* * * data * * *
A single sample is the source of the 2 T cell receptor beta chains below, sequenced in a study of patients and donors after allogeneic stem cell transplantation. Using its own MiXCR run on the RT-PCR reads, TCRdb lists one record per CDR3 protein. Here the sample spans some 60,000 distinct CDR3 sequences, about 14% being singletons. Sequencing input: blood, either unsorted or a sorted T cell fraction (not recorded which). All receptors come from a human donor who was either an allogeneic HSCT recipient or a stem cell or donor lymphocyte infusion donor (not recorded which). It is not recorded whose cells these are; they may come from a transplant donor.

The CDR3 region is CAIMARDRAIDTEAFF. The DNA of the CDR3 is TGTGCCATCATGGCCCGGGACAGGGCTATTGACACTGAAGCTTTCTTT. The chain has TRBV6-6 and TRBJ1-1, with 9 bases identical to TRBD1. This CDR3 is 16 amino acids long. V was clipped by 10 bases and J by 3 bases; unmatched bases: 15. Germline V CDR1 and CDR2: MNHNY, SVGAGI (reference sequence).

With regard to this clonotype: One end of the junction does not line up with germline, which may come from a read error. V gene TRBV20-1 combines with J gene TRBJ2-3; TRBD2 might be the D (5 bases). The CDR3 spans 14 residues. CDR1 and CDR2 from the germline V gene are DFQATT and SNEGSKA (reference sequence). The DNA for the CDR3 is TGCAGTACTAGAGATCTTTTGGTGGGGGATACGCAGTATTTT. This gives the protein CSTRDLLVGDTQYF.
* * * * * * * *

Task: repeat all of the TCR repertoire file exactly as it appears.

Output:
A single sample is the source of the 2 T cell receptor beta chains below, sequenced in a study of patients and donors after allogeneic stem cell transplantation. Using its own MiXCR run on the RT-PCR reads, TCRdb lists one record per CDR3 protein. Here the sample spans some 60,000 distinct CDR3 sequences, about 14% being singletons. Sequencing input: blood, either unsorted or a sorted T cell fraction (not recorded which). All receptors come from a human donor who was either an allogeneic HSCT recipient or a stem cell or donor lymphocyte infusion donor (not recorded which). It is not recorded whose cells these are; they may come from a transplant donor.

The CDR3 region is CAIMARDRAIDTEAFF. The DNA of the CDR3 is TGTGCCATCATGGCCCGGGACAGGGCTATTGACACTGAAGCTTTCTTT. The chain has TRBV6-6 and TRBJ1-1, with 9 bases identical to TRBD1. This CDR3 is 16 amino acids long. V was clipped by 10 bases and J by 3 bases; unmatched bases: 15. Germline V CDR1 and CDR2: MNHNY, SVGAGI (reference sequence).

With regard to this clonotype: One end of the junction does not line up with germline, which may come from a read error. V gene TRBV20-1 combines with J gene TRBJ2-3; TRBD2 might be the D (5 bases). The CDR3 spans 14 residues. CDR1 and CDR2 from the germline V gene are DFQATT and SNEGSKA (reference sequence). The DNA for the CDR3 is TGCAGTACTAGAGATCTTTTGGTGGGGGATACGCAGTATTTT. This gives the protein CSTRDLLVGDTQYF.